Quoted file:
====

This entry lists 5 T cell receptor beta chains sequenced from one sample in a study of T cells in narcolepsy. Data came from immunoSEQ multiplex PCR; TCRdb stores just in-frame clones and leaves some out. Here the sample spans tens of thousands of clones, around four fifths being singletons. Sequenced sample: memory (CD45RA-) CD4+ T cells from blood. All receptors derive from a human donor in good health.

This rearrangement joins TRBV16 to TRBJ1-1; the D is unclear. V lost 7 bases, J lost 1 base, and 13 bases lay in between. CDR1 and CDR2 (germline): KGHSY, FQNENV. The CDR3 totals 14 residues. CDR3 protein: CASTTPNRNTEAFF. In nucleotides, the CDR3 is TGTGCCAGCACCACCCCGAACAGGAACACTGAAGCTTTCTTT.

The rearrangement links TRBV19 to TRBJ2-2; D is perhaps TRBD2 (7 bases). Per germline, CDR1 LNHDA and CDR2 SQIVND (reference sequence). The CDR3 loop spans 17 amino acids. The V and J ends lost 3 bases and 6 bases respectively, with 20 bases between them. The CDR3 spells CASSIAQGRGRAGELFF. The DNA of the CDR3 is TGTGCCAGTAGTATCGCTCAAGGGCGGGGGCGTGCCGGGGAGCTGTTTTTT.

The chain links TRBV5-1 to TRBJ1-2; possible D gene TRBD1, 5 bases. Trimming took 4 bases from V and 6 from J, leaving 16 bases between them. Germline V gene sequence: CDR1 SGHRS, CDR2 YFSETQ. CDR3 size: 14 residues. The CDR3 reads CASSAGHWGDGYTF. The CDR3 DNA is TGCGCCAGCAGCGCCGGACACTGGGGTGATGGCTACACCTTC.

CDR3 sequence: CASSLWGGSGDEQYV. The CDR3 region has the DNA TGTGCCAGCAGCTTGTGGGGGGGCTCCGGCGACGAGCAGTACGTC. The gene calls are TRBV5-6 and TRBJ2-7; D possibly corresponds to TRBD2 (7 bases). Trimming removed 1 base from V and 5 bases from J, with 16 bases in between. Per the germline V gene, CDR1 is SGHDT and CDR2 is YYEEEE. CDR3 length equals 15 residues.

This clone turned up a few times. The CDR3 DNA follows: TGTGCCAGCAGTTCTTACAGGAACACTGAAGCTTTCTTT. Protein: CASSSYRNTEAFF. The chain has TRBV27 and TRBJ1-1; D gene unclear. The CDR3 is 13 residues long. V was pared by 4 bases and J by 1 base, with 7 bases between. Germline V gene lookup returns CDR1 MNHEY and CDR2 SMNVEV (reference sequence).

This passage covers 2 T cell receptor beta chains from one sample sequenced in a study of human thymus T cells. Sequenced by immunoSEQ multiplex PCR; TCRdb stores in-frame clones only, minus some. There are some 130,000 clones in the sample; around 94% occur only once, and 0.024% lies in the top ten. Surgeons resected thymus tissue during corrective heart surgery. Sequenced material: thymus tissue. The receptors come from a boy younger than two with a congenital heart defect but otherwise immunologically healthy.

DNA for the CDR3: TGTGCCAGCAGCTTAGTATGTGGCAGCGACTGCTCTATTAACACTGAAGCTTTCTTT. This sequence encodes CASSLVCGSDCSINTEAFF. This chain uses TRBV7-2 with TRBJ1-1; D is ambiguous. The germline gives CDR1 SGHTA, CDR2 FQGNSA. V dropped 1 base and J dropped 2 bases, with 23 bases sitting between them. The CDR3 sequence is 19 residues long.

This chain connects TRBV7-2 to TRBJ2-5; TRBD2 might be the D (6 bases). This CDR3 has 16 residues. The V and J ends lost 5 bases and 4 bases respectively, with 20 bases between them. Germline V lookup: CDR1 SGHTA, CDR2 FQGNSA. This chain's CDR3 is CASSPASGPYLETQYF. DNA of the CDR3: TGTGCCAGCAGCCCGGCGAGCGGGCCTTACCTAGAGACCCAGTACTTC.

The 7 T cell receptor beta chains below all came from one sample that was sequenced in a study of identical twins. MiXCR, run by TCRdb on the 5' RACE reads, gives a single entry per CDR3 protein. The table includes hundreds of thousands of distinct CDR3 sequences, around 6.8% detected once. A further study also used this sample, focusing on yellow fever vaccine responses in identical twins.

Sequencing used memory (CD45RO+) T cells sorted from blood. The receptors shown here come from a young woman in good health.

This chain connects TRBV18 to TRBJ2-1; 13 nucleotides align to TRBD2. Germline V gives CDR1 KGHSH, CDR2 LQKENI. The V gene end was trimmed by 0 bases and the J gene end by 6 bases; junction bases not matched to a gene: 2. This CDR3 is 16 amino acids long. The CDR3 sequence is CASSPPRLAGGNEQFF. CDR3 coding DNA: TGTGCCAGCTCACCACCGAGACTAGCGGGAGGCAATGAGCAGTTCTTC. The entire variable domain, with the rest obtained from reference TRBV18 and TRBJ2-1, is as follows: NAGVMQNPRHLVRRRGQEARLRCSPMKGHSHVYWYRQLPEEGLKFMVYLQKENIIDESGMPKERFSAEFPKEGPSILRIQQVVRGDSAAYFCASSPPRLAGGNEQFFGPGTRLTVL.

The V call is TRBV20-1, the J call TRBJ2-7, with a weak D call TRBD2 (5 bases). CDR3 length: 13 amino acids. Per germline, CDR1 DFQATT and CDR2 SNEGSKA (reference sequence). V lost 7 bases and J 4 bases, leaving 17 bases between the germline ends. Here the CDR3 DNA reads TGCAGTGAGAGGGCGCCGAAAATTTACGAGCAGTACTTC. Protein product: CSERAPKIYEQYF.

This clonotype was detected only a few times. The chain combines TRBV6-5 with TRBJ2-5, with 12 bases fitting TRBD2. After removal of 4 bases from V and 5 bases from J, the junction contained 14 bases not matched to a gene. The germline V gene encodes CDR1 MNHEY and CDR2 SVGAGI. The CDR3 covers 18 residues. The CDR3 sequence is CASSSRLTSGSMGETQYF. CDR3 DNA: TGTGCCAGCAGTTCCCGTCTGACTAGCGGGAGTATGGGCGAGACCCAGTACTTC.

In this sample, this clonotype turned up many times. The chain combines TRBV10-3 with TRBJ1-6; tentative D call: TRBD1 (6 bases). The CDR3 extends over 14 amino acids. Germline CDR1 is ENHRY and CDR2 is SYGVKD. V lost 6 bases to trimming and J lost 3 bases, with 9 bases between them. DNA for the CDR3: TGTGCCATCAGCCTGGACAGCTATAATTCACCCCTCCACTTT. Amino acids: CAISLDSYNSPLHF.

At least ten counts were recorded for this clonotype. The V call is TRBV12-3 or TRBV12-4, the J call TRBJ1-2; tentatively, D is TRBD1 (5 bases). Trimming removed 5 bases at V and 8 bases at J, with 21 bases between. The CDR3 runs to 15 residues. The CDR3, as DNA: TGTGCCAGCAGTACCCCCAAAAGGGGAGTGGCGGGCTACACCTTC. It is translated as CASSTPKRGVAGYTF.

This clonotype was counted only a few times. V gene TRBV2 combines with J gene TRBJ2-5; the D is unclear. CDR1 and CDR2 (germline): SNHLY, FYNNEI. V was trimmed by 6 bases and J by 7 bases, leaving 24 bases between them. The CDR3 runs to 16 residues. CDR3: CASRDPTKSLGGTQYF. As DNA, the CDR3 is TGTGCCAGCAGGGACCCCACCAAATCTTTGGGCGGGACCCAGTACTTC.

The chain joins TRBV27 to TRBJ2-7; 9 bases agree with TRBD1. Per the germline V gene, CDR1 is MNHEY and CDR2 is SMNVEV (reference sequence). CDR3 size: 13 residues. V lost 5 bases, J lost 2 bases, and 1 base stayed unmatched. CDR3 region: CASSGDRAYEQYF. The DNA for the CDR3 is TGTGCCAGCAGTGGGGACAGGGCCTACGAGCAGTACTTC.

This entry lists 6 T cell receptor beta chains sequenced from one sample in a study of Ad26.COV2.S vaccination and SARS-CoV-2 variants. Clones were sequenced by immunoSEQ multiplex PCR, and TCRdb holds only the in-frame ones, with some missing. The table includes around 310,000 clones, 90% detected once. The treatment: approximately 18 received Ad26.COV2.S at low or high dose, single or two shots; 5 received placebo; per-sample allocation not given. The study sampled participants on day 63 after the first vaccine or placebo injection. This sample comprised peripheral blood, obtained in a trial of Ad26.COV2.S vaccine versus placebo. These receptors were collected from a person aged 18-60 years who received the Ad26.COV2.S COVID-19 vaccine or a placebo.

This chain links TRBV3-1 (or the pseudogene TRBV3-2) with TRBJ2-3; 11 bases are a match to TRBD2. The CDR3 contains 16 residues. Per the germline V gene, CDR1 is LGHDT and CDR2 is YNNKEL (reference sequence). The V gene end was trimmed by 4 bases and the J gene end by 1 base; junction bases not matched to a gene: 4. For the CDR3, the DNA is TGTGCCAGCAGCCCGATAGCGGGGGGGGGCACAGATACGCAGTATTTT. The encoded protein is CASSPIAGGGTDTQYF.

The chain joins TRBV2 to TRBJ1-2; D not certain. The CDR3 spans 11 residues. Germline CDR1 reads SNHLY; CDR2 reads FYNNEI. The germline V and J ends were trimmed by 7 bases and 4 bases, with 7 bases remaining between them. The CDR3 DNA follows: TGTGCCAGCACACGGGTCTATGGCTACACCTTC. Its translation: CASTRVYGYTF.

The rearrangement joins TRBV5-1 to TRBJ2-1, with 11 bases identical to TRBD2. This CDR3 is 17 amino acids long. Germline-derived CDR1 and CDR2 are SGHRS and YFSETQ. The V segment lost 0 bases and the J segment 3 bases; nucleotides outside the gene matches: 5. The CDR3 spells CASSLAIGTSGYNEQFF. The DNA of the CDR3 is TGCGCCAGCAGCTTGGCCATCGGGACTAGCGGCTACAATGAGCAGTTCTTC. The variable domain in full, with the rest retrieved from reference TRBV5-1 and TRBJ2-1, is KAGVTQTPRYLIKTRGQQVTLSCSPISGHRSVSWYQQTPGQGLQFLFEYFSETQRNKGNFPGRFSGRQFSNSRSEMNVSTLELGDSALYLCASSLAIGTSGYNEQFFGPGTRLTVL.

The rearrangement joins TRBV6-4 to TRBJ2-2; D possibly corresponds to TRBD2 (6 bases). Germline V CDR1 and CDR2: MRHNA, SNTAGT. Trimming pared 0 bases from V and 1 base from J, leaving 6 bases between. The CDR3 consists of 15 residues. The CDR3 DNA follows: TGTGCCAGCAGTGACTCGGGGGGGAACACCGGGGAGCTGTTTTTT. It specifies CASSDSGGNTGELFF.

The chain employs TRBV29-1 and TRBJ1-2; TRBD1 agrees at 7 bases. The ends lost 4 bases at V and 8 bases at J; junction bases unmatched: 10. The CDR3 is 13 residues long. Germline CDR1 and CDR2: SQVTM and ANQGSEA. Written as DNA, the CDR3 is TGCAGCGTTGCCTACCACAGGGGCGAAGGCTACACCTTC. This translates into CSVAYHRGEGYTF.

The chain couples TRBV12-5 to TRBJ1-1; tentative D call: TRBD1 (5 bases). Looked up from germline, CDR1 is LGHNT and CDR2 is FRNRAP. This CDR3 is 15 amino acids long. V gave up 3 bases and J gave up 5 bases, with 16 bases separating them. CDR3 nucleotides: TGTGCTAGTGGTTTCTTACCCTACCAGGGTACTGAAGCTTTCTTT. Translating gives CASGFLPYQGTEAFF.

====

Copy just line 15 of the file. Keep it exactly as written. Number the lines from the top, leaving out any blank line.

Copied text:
In this sample, this clonotype turned up many times. The chain combines TRBV10-3 with TRBJ1-6; tentative D call: TRBD1 (6 bases). The CDR3 extends over 14 amino acids. Germline CDR1 is ENHRY and CDR2 is SYGVKD. V lost 6 bases to trimming and J lost 3 bases, with 9 bases between them. DNA for the CDR3: TGTGCCATCAGCCTGGACAGCTATAATTCACCCCTCCACTTT. Amino acids: CAISLDSYNSPLHF.